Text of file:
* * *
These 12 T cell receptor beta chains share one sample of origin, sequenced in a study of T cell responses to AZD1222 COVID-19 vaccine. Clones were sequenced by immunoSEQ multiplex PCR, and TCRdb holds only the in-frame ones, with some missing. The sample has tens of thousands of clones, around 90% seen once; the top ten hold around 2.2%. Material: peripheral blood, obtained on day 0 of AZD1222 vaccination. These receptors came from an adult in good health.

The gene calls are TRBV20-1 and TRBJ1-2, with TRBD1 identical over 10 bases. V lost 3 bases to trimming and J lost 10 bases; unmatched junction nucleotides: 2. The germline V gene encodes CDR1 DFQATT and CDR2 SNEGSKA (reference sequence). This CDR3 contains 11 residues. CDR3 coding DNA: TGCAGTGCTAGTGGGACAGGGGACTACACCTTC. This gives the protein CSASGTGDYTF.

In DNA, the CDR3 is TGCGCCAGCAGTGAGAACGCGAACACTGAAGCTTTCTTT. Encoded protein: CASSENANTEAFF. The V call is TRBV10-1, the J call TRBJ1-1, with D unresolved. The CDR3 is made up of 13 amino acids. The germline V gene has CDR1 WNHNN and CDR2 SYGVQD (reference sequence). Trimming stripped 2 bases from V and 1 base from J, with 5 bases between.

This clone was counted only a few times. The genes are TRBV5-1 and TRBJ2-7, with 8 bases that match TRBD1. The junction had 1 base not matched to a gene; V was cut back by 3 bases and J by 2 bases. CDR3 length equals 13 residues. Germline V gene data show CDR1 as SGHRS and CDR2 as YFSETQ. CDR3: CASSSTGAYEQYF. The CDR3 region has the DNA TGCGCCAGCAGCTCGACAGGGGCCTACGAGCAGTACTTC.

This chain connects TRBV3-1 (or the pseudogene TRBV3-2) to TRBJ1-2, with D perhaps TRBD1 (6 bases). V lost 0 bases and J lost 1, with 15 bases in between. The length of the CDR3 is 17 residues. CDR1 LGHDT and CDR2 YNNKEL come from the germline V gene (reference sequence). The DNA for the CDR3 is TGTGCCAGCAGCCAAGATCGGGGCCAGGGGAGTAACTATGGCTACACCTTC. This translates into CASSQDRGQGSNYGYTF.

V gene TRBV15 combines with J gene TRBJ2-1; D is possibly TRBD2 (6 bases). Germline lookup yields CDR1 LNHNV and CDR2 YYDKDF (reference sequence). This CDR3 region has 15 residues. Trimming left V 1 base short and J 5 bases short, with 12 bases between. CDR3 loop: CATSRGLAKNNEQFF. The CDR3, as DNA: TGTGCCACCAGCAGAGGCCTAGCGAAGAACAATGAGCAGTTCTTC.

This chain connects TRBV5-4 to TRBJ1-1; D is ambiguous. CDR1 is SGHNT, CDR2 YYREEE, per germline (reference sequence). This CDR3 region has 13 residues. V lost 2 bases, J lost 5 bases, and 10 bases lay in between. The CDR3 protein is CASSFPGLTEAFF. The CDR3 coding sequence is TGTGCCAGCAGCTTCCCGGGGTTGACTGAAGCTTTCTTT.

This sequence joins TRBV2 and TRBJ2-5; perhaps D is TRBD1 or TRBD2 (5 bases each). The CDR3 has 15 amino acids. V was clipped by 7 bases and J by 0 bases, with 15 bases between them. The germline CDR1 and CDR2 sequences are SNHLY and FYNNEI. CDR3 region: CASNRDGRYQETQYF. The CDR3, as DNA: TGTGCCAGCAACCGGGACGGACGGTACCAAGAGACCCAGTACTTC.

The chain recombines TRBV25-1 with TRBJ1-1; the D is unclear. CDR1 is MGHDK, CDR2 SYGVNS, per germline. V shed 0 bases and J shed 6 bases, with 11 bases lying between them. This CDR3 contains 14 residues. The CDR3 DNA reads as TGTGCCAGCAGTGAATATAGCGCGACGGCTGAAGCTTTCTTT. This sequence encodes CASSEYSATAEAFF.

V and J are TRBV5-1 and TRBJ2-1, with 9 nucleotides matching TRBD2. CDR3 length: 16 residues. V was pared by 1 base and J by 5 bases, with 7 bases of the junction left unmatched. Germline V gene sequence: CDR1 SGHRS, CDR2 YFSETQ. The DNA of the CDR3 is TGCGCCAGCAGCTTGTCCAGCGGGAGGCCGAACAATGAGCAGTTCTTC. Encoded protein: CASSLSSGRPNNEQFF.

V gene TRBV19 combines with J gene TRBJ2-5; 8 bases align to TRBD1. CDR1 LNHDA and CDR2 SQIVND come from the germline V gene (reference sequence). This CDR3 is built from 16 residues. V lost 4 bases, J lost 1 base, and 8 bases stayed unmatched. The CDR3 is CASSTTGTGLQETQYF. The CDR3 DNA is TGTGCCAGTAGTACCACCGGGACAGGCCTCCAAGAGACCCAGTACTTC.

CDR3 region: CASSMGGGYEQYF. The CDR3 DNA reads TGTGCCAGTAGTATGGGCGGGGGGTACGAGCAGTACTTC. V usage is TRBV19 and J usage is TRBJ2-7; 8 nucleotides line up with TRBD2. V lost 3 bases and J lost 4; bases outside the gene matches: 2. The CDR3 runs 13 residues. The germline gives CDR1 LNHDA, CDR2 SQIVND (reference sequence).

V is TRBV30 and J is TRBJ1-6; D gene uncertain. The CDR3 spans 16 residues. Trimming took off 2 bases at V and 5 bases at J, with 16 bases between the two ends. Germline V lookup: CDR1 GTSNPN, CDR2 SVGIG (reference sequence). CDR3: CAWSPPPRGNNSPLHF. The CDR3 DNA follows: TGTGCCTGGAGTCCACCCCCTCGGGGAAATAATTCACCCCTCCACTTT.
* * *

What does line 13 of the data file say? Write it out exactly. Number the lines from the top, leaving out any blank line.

V is TRBV30 and J is TRBJ1-6; D gene uncertain. The CDR3 spans 16 residues. Trimming took off 2 bases at V and 5 bases at J, with 16 bases between the two ends. Germline V lookup: CDR1 GTSNPN, CDR2 SVGIG (reference sequence). CDR3: CAWSPPPRGNNSPLHF. The CDR3 DNA follows: TGTGCCTGGAGTCCACCCCCTCGGGGAAATAATTCACCCCTCCACTTT.